A federal court on Tuesday struck down Alabama Republicans’ latest discriminatory congressional map and assigned a special master to ensure the state actually creates a second majority-Black district this time around.
The Supreme Court shocked everyone in June, ruling 5–4 that Republican-drawn congressional districts in Alabama discriminated against Black voters under the Voting Rights Act. The high court ordered Alabama to redraw the map to include at least two majority-Black districts. But Alabama has repeatedly tried to redraw districts in a way that keeps the status quo and dilutes Black votes.
“Based on the evidence before us, including testimony from the Legislators, we have no reason to believe that allowing the Legislature still another opportunity to draw yet another map will yield a map that includes an additional opportunity district,” the three-judge panel said in the Tuesday ruling. “We are deeply troubled that the State enacted a map that the State readily admits does not provide the remedy we said federal law requires.”
“We are disturbed by the evidence that the State delayed remedial proceedings but ultimately did not even nurture the ambition to provide the required remedy.”
The judges assigned a special master to oversee the remedial map. Alabama has until October 1 to finalize a new map to ensure that there is enough time to prepare for the 2024 election, according to Republican Secretary of State Wes Allen. State officials will need to reassign voters and print and distribute ballots.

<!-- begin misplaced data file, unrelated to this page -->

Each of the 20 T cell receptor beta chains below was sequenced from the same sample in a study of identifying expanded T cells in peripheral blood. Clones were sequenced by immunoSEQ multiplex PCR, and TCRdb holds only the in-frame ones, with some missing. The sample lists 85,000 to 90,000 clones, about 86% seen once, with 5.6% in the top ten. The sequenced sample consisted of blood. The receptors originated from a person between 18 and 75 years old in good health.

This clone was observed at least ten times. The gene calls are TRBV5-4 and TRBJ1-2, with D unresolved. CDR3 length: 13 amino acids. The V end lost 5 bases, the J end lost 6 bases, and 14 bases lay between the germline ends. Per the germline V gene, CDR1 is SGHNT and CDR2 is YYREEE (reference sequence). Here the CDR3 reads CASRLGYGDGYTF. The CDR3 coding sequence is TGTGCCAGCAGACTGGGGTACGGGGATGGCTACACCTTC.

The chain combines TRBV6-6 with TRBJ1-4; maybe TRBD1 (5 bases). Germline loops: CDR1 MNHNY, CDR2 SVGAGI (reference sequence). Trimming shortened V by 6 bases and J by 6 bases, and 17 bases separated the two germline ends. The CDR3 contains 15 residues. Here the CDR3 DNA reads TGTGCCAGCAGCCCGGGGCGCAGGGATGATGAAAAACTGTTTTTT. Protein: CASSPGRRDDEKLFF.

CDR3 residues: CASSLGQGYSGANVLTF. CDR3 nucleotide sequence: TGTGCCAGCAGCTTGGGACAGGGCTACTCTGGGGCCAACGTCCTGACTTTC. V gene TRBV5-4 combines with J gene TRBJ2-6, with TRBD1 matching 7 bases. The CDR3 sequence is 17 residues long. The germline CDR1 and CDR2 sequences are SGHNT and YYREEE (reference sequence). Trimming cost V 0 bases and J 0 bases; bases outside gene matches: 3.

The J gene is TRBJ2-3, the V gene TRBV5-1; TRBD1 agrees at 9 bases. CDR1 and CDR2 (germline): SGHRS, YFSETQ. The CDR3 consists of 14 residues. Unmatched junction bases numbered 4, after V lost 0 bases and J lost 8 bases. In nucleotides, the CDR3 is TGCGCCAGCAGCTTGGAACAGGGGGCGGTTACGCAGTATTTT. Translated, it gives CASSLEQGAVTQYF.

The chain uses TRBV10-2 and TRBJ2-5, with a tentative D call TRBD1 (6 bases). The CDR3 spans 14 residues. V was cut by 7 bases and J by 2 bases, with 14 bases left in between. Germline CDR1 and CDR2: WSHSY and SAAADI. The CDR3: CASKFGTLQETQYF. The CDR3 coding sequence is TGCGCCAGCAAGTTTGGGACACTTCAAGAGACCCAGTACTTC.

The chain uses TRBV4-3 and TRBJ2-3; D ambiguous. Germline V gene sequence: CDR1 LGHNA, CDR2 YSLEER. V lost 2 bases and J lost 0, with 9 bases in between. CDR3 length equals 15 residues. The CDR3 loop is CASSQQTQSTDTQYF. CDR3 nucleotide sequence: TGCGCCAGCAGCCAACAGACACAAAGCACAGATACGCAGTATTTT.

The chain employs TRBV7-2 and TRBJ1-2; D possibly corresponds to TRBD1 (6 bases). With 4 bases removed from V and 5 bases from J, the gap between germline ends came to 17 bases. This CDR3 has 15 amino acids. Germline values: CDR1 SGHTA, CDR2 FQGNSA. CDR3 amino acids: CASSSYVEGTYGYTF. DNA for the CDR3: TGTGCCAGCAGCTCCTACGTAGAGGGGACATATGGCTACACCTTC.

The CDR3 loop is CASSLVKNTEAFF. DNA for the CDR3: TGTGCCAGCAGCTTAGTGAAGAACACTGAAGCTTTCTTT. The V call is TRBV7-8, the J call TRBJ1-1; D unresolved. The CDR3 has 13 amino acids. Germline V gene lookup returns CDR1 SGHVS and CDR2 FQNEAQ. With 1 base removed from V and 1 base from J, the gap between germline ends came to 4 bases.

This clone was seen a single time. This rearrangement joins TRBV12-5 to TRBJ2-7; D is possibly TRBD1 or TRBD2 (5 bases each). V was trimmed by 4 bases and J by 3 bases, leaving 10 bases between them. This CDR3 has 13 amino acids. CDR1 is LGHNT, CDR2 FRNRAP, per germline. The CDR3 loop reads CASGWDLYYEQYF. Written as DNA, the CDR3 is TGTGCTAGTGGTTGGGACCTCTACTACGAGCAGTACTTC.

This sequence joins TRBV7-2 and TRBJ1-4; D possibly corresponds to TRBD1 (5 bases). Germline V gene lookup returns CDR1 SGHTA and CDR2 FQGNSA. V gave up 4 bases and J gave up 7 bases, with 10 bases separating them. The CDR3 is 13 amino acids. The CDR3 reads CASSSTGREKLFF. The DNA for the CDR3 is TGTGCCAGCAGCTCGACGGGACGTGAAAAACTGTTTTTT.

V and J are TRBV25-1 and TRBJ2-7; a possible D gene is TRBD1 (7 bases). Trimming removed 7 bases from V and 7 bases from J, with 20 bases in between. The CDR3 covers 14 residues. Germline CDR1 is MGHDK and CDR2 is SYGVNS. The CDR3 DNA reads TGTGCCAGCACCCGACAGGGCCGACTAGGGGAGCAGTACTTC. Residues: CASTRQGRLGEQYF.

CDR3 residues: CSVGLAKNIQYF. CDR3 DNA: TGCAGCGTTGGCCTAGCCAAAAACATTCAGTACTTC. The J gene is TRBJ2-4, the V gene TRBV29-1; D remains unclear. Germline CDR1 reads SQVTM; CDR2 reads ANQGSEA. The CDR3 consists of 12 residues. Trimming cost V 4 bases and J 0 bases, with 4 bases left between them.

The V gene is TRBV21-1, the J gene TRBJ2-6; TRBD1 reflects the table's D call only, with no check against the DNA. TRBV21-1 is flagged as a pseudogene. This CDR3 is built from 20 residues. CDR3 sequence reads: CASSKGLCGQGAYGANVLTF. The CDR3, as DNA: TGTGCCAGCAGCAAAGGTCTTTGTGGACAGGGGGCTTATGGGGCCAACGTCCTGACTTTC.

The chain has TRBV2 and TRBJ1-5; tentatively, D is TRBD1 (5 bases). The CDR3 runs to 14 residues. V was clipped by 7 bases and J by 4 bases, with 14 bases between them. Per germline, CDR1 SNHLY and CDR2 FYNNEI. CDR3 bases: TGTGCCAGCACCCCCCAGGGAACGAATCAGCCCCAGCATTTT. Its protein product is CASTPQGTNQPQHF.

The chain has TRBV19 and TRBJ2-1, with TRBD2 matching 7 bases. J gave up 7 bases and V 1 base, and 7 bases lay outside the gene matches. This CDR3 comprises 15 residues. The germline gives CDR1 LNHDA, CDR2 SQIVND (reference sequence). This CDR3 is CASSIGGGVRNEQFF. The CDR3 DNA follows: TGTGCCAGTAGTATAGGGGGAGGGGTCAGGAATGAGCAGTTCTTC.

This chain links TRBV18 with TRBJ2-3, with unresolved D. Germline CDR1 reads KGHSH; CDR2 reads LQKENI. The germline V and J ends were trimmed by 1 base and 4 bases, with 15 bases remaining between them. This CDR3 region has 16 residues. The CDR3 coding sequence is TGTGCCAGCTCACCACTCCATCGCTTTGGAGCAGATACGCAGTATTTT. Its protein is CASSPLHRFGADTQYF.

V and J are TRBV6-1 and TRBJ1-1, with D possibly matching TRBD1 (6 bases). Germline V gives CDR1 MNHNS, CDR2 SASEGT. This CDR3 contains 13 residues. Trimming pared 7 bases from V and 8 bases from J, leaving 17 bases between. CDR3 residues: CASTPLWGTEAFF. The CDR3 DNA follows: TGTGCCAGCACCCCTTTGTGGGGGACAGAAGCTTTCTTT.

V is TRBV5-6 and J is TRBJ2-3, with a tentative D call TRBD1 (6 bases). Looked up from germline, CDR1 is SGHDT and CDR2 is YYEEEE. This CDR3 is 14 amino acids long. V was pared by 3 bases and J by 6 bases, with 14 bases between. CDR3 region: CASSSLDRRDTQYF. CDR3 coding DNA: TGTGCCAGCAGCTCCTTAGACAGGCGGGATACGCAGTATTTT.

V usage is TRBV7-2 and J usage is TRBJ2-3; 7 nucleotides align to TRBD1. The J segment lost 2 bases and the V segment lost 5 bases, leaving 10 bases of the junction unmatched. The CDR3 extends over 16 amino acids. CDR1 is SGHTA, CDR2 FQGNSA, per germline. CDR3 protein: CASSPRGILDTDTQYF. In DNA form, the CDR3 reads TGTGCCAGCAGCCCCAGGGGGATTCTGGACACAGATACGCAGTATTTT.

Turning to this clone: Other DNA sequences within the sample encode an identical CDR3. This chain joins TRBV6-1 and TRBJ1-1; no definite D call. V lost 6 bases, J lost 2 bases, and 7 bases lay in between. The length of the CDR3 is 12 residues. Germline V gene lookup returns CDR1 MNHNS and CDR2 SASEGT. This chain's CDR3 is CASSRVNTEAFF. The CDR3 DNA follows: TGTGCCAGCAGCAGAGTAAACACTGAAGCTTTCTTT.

More than a quarter of Alabama residents are Black, but currently only one of Alabama’s seven congressional districts is majority-Black. Black voters are scattered throughout the other districts, dramatically reducing their ability to elect their preferred candidates. As a result of the racial gerrymandering, the state only has one Black representative.
Chief Justice John Roberts and Justice Brett Kavanaugh joined the three liberal justices in the June Supreme Court ruling that found Alabama’s congressional map illegally diluted Black votes. Roberts wrote the majority opinion, and repeatedly rejected Alabama’s arguments in favor of keeping the current map as “unpersuasive” or of “little merit.”
The Supreme Court’s ruling—and the outcome of the new map in Alabama—could have bigger implications across the South, and even help Democrats retake the House in 2024. Several other states including Louisiana, South Carolina, and Georgia are facing legal challenges to their racially gerrymandered districts. Those states could see a very different map in the coming election.
This story has been updated.